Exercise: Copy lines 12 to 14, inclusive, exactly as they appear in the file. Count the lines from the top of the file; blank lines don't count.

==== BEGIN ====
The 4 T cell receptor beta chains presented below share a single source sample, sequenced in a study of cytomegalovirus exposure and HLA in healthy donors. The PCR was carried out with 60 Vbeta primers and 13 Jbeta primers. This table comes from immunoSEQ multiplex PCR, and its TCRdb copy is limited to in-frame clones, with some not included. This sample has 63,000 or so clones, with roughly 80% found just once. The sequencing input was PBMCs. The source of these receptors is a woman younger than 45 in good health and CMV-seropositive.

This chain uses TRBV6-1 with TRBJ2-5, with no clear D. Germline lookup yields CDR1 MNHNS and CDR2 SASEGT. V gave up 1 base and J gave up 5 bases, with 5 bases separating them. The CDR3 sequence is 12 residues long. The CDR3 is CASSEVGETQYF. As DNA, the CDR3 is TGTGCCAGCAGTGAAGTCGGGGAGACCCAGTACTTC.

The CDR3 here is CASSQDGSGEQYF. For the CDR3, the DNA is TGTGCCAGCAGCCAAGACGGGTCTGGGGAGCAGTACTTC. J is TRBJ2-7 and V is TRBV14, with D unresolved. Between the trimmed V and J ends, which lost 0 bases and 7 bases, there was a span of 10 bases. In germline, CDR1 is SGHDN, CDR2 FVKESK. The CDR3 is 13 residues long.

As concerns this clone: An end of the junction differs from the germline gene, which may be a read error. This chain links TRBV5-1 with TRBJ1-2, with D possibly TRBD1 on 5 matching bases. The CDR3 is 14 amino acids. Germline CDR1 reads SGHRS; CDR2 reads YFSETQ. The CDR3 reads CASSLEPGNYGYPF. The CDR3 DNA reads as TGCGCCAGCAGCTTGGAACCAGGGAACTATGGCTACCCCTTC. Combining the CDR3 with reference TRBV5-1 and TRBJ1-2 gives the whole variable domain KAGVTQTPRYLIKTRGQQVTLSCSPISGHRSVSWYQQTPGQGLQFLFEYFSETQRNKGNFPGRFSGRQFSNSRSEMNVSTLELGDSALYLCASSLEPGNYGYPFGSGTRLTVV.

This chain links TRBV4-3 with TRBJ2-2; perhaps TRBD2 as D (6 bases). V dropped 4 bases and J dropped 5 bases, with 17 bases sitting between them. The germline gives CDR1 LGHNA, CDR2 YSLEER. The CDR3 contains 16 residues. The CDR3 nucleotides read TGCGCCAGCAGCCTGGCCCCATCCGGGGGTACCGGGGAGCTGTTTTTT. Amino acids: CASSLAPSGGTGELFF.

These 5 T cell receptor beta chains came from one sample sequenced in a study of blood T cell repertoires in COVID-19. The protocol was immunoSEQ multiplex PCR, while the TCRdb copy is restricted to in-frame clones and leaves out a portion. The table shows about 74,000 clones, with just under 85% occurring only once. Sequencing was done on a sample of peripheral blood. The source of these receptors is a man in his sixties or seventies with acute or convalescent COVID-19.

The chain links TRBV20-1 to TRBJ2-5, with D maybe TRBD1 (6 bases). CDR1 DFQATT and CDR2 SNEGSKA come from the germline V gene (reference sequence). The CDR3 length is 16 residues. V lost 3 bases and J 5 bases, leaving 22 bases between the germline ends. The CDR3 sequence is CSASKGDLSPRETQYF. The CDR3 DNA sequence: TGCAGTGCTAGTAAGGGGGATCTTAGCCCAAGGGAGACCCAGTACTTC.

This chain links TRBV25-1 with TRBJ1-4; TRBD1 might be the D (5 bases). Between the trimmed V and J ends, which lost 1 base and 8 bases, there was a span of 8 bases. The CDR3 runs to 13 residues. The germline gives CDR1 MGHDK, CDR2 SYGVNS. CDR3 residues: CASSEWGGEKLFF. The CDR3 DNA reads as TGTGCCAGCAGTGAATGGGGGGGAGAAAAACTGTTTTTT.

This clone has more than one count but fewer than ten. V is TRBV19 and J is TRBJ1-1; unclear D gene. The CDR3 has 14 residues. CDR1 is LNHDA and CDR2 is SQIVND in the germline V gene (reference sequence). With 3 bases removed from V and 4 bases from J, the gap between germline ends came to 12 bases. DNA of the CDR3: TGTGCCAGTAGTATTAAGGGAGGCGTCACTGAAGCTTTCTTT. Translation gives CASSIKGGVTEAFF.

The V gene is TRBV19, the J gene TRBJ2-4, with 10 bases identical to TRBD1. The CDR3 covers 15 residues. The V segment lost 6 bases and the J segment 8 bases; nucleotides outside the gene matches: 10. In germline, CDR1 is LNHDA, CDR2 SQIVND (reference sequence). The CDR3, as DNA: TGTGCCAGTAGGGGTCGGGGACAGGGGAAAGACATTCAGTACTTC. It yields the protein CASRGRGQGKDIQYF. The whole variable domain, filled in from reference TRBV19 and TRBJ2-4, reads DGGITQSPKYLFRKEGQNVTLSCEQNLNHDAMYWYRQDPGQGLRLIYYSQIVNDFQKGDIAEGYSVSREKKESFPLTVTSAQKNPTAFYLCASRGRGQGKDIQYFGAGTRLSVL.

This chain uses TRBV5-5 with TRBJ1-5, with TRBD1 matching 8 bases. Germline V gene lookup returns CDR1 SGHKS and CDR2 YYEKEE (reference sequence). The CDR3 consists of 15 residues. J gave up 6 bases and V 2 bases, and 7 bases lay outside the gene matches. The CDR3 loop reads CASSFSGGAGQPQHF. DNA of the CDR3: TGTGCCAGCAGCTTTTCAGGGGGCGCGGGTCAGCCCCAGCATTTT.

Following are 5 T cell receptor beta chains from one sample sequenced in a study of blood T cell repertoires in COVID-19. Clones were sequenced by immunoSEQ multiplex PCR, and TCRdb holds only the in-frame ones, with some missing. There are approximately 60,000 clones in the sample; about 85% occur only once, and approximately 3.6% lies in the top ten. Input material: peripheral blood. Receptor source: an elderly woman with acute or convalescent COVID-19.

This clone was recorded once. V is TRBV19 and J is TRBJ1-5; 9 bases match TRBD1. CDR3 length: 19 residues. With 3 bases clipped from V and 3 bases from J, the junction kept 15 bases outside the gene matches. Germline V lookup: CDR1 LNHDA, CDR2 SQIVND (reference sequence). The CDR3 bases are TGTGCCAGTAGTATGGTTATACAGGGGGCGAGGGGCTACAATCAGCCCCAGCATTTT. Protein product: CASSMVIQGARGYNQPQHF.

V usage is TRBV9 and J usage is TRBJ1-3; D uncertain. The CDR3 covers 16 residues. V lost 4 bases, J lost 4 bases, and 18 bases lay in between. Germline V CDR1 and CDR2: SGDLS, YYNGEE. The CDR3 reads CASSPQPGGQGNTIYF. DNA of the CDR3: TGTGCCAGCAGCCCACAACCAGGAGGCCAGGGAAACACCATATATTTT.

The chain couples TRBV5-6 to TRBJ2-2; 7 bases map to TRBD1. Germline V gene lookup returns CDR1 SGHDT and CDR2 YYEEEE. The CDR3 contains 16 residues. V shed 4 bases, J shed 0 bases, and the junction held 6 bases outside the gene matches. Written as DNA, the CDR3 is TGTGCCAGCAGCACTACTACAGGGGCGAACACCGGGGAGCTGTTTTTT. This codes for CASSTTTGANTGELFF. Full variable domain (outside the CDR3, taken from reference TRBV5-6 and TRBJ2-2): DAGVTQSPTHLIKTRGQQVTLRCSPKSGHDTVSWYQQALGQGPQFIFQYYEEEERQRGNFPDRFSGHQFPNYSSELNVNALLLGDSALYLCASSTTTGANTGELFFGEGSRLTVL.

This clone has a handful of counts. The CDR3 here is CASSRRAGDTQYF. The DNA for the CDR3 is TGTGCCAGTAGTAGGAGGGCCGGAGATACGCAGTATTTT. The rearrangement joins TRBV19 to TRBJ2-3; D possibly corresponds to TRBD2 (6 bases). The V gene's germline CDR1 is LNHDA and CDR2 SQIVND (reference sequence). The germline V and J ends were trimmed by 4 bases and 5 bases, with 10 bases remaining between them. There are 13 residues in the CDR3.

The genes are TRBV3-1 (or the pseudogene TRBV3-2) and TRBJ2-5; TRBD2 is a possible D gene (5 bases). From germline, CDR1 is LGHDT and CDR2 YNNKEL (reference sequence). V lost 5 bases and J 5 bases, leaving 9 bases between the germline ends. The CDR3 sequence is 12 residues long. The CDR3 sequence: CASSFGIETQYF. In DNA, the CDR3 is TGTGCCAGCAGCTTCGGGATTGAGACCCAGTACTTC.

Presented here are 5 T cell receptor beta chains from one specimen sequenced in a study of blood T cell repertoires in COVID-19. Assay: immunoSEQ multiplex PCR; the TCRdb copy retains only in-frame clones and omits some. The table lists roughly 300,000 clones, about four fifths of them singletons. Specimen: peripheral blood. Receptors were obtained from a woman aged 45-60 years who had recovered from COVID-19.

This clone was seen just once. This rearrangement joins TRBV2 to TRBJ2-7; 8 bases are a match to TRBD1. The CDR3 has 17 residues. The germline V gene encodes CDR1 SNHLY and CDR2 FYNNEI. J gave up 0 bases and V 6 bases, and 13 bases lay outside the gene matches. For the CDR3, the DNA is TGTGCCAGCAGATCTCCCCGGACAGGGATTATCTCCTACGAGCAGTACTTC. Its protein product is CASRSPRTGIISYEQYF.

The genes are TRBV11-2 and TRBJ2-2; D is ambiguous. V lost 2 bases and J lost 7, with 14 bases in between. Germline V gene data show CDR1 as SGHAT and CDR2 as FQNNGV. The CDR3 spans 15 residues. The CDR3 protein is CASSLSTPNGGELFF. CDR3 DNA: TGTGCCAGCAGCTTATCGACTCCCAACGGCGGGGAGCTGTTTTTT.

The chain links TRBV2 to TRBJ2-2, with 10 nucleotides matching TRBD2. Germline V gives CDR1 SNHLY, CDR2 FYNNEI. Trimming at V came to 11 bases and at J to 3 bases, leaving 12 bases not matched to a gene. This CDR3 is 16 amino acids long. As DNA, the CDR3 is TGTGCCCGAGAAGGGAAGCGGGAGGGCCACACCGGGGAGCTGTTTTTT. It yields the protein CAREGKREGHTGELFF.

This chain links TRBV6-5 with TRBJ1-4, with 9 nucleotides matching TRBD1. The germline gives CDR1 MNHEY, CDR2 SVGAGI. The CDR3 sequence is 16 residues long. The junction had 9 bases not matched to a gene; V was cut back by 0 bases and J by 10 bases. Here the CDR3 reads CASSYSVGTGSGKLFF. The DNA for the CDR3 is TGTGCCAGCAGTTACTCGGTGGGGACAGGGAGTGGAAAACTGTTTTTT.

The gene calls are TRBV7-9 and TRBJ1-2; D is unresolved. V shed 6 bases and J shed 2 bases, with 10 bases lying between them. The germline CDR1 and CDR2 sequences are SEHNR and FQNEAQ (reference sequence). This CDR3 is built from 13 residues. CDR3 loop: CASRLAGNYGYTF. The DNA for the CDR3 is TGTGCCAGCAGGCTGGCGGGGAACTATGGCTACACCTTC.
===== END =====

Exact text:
Following are 5 T cell receptor beta chains from one sample sequenced in a study of blood T cell repertoires in COVID-19. Clones were sequenced by immunoSEQ multiplex PCR, and TCRdb holds only the in-frame ones, with some missing. There are approximately 60,000 clones in the sample; about 85% occur only once, and approximately 3.6% lies in the top ten. Input material: peripheral blood. Receptor source: an elderly woman with acute or convalescent COVID-19.

This clone was recorded once. V is TRBV19 and J is TRBJ1-5; 9 bases match TRBD1. CDR3 length: 19 residues. With 3 bases clipped from V and 3 bases from J, the junction kept 15 bases outside the gene matches. Germline V lookup: CDR1 LNHDA, CDR2 SQIVND (reference sequence). The CDR3 bases are TGTGCCAGTAGTATGGTTATACAGGGGGCGAGGGGCTACAATCAGCCCCAGCATTTT. Protein product: CASSMVIQGARGYNQPQHF.

V usage is TRBV9 and J usage is TRBJ1-3; D uncertain. The CDR3 covers 16 residues. V lost 4 bases, J lost 4 bases, and 18 bases lay in between. Germline V CDR1 and CDR2: SGDLS, YYNGEE. The CDR3 reads CASSPQPGGQGNTIYF. DNA of the CDR3: TGTGCCAGCAGCCCACAACCAGGAGGCCAGGGAAACACCATATATTTT.